The price of water

  • 14/02/1993

The price of water WATER is priced far too cheaply in India to prompt industrialists into conserving or recycling it, says a detailed study prepared by the National Institute of Public Finance and Policy (NIPFP) for the Ganga Project Directorate. But the government has let the NIPFP recommendations lie in its cupboards.

The study assessed the water pollution caused by a dozen types of industrial units situated in the Ganga basin in Uttar Pradesh and West Bengal. The study, which was undertaken by a group of researchers led by M N Murty and D B Gupta, found that the production cost of water in this region, because of its good ground and surface water resources, was very low -- about 20 paise a kilolitre. Not surprisingly, none of the units surveyed in the Ganga basin practised water conservation measures.

On the other hand, in the dry regions of the country where water is priced higher, there were several good examples of water conservation. For instance, Madras-based Tamil Nadu Petro Products Ltd spends about Rs 47 a kilolitre to conserve water for cooling purposes (See also: A zero-effluent project).

Water pricing in India depends more on socio-economic and political factors rather than on the cost of production and distribution or the willingness of people to pay. Consumers are usually classified as domestic, commercial and industrial, and charged accordingly. Pricing of water for industrial use is based on ad hoc criteria, says the NIPFP study. "In most of the municipalities and boards, water tariffs have not been revised for years. The few cases where it has been revised, has been without any guidelines. In fact, due to inadequate information on production and distribution costs in the case of most local bodies, it is not possible to analyse the tariff structure."

Murty and his fellow-researchers say there should be no free-riding on public goods such as water, air and land. Water prices cannot be determined by market forces alone as water is more or less freely accessible to everyone. And when the user -- industrial or domestic -- disposes effluents into a river or lake, it affects all of society and this social cost is difficult to estimate.

Tax-based approach
Therefore, Murty and his associates have suggested an approach based on taxes and pollution standards. Given that environment is a public good and the polluter a free-rider, the polluter should be asked to pay for pollution control. The government should levy taxes that take into account pollution control costs.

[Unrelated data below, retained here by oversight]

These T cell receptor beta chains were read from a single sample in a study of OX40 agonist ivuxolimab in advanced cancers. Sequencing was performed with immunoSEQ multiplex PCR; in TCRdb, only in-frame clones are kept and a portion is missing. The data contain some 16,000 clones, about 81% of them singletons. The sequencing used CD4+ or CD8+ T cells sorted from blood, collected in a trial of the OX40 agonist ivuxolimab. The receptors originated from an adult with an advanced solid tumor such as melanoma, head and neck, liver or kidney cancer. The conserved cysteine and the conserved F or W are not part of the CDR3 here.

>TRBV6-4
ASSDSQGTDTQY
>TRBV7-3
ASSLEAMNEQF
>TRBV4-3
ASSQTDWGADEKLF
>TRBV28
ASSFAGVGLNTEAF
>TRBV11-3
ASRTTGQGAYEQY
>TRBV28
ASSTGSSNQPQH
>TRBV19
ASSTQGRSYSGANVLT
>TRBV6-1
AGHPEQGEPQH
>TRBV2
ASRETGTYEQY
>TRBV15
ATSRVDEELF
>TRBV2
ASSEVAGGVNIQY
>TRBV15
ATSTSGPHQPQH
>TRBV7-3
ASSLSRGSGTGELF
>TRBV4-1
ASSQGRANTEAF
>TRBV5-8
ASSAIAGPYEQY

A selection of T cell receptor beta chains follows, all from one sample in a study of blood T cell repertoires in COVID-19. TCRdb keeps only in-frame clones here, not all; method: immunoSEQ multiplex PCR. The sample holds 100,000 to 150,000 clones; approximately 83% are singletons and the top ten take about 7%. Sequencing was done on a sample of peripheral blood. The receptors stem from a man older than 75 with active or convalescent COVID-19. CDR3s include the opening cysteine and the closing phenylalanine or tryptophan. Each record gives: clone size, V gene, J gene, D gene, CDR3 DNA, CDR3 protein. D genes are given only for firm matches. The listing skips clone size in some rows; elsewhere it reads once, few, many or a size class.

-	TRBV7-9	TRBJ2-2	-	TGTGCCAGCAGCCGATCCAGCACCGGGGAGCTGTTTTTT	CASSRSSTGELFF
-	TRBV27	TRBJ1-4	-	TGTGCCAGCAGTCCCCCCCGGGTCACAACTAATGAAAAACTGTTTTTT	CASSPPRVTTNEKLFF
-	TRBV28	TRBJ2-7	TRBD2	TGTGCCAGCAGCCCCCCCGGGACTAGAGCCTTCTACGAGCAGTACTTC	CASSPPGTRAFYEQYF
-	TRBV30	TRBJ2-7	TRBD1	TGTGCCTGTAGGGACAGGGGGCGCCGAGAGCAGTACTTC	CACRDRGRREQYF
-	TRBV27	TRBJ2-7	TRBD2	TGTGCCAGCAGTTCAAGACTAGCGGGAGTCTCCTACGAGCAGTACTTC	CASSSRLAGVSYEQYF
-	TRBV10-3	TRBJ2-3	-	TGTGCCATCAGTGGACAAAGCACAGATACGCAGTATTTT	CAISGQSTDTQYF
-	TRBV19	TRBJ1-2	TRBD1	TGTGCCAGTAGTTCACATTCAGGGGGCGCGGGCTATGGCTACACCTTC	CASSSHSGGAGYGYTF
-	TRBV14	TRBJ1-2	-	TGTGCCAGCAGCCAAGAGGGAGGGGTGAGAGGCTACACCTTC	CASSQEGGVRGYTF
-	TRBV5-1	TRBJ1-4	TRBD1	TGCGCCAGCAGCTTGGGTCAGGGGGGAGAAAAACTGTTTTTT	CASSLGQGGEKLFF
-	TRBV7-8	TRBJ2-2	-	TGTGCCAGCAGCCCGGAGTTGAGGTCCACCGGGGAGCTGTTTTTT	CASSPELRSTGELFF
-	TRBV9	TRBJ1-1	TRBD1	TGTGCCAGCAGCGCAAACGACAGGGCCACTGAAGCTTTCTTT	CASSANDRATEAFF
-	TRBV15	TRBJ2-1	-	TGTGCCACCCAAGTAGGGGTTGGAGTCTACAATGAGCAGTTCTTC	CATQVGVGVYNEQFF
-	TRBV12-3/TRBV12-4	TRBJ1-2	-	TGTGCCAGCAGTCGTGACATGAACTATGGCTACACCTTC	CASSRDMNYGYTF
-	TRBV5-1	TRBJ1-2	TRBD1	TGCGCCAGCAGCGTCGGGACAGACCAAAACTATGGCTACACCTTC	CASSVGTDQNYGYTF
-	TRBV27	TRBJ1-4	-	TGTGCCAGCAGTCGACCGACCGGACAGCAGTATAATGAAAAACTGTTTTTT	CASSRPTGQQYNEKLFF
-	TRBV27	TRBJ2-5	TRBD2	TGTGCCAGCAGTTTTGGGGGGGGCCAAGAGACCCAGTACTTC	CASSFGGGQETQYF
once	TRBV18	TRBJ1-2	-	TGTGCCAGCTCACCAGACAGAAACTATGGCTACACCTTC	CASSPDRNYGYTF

Setting standards, the researchers argue, is a political process that should involve both the victims and perpetrators of pollution. Any pollution standard fixed without ascertaining the views of pollution victims cannot be regarded as a national standard. The minimum national standards developed by the Central Pollution Control Board (CPCB) try to keep the cost of pollution control to within one per cent of the annual turnover of a firm, which means the interests of polluters have been taken care of, but not that of the victims.

The researchers point out effluent standards can be fixed in two stages. In the first, national standards can be set based on technological and economic considerations alone and applied to all industries, without considering local conditions. In the second stage, however, more stringent standards should be imposed depending upon local water quality requirements. The CPCB standards correspond only to the first stage. Only standards developed in the second stage will relate directly to the damages borne by the victims, say the researchers.

Two components
Generally, industries either get their water supply from the local municipal administration or make their own arrangements, or use a combination of both. The researchers suggest the price of water should include two components: its production cost and a pollution tax. If the factory uses its own tubewell, the municipality charge should consist of its pollution abatement cost, fixed on the basis of each kilolitre of water used. At the moment, factories drawing water from their own tubewells do not pay any charge.

The study also shows that the cost of treatment of polluted water varies across industries, depending on the quantity and nature of pollutants released. Therefore, to recover the full cost of providing effluent treatment services, pollution control boards will have to levy different pollution taxes on different industries.

However, for practical purposes, it may be useful to separate water costs from pollution taxes. While costs can be dealt with by water supply authorities, taxes ought to be based on the pollution loads of different industries and pollution standards.

The researchers also point out that the objective of the pollution tax could vary depending on the region in which it is being levied. For instance, in the water-rich Gangetic basin, the pollution tax should aim only at ensuring factory effluents are of the desired quality. But in drier areas, pollution taxes should provide industries with an incentive to recycle effluents and conserve water.

Since there are economies of scale in the treatment of polluted water, it is better to treat higher volumes of effluents. Studies have shown the social cost of controlling water pollution per tonne of paper produced is Rs 145 for a mill with a daily capacity of 10 tonnes, and only Rs 30 for a mill with a daily capacity of 115 tonnes. So, it is not economical for small units to have their own effluent treatment plants. Instead, the combined effluents of a number of small units should be treated by the water pollution control board or a local administration unit. The cost of such plants can be realised through a pollution tax on these units.

Related Content